The ‘loveless destruction’ of Mrs Ogmore-Pritchard
As we approach the holiday season, hotels and guest houses throughout Britain are eerily silent as proprietors comply with stringent government rules to control the spread of coronavirus.
International Dylan Thomas Day on May 14 celebrates the first-ever full cast stage performance in 1953 of Dylan’s famous and much-loved play Under Milk Wood, and the current crisis brings to mind one of the most entertaining, if tragicomic, characters conceived by Dylan for his ingenious play for voices: a woman who thrives on the absence of ‘contaminating’ lodgers.
Mrs Ogmore-Pritchard is the twice-widowed proprietor of Bay View, ‘a house for paying guests’ in the small Welsh coastal town of Llareggub, but the only ‘boarders’ she permits are the ghosts of her departed husbands, Mr Ogmore and Mr Pritchard, who are trapped under the purgatorial dictatorship of ‘their glass widow’ – a woman with a formidable obsession with hygiene and tidiness, who has the audacity to insist, ‘And before you let the sun in, mind it wipes its shoes.’
Nothing must disturb the controlled order of her ‘trig and trim’ home at the classier top of town: from her ‘spruced and scoured dust-defying bedroom’ down to her kid glove-clad door knocker. We can’t help laughing as Mrs Ogmore-Pritchard dismisses a request for lodgings from a bird watcher on the grounds that he’d return ‘at all hours covered with feathers’, and she certainly doesn’t ‘want persons in my nice clean rooms breathing all over the chairs…’ and ‘putting their feet on my carpets and sneezing on my china’, and ‘sleeping in my sheets…’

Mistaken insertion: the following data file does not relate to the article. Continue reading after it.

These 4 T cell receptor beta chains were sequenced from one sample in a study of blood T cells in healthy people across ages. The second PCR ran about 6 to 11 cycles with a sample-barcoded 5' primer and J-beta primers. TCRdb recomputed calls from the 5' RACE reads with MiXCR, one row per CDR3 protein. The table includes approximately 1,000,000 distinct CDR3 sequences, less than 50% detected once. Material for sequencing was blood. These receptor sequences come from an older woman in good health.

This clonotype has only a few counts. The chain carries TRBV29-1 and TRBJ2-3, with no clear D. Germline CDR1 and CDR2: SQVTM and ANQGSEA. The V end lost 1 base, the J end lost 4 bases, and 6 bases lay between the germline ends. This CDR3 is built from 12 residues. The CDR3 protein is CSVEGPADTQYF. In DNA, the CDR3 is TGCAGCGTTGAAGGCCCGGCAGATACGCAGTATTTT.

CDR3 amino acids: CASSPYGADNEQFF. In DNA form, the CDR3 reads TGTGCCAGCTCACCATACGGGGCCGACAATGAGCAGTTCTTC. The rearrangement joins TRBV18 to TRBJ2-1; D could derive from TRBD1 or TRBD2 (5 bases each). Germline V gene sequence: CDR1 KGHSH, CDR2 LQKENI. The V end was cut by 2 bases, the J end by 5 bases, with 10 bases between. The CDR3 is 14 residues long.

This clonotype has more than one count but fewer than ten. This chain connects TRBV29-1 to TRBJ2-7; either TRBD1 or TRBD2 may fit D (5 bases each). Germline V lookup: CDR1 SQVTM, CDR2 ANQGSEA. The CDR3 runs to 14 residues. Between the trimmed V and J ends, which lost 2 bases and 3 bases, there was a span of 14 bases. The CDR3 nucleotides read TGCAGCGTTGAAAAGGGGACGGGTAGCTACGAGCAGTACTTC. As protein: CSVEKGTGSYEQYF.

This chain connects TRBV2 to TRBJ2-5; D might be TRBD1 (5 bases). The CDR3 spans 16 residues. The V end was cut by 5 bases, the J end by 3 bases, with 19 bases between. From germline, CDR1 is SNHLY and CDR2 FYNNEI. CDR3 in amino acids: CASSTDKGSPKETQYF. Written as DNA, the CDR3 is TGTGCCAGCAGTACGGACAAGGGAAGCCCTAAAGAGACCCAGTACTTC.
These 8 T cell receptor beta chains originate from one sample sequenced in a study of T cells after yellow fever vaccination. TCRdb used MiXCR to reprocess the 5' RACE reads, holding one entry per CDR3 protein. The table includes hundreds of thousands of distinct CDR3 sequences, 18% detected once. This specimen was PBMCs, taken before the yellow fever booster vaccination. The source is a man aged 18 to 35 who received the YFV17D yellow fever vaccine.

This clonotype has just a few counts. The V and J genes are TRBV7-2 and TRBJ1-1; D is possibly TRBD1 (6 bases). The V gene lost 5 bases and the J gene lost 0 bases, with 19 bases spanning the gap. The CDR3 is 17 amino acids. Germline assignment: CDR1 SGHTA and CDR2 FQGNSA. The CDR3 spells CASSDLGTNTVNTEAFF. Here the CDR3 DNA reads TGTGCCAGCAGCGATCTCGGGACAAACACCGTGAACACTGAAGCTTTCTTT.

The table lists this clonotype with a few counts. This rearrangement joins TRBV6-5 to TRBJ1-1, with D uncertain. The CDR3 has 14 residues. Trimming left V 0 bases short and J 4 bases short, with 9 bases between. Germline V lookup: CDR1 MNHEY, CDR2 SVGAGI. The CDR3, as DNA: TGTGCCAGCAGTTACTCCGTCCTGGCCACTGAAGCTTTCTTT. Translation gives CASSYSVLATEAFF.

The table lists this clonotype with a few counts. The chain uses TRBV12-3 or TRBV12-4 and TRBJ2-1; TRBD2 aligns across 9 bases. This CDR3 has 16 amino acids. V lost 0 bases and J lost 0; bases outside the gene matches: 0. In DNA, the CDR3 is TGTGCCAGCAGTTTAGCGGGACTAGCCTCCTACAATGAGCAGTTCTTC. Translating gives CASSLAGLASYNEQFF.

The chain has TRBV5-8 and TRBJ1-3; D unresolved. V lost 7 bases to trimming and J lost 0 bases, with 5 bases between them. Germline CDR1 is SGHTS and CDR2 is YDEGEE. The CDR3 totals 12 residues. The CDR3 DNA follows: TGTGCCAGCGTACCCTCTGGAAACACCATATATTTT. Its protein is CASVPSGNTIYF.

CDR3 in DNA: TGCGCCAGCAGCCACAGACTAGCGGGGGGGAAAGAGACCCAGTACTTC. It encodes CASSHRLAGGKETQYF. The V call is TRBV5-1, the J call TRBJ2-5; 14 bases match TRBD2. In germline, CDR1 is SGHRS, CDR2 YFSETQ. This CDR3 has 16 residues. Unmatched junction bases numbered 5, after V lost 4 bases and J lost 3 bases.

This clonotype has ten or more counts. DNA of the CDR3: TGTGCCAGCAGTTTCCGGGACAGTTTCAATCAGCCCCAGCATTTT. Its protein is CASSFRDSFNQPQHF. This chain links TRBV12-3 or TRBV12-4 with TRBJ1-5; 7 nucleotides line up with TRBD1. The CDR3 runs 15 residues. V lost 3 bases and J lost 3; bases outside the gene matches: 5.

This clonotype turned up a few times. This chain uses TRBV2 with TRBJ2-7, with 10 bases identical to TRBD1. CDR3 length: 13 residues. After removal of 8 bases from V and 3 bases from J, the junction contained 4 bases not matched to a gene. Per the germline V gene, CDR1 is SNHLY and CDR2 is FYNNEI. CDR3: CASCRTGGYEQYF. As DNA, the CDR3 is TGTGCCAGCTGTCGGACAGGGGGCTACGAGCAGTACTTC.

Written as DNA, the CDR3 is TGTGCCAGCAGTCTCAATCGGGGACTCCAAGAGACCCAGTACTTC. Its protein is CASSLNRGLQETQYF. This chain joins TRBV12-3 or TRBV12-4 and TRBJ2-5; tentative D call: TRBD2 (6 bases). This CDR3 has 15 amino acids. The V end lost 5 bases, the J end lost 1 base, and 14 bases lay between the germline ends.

One senses the applicant had a lucky escape from the icy chill of the censorious reformatory of this landlady’s mind, which she puts to good use dictating to and admonishing her dead husbands. There is no room for argument: among their many orders Mr Pugh ‘must boil the drinking water in case of germs’, must blow his nose in the garden and afterwards burn the tissue; Mr Pritchard must dust the blinds and ‘dust the parlour, and spray the canary’.
Considered ‘la di dah’, she is as socially and geographically distant from the undesirable ‘lower orders’ as possible. It is no coincidence that arguably the most slovenly characters, Donkey Street residents Mr and Mrs Cherry Owen, exist in one-room chaos ‘that is bedroom, parlour, kitchen and scullery’, down at the ‘earthier’ end of town, near the harbour.
At dusk, Mrs Ogmore-Pritchard cuts a sad, aloof figure, as we see her maintaining her strictly-disciplined routine: she ‘draws the germ-free blinds, sits…on a high-backed hygienic chair and wills herself to cold, quick sleep’, unaware her dead husbands are plotting her ‘loveless destruction’.
Linda Evans, Dylan Thomas Centre
This post is also available in: Welsh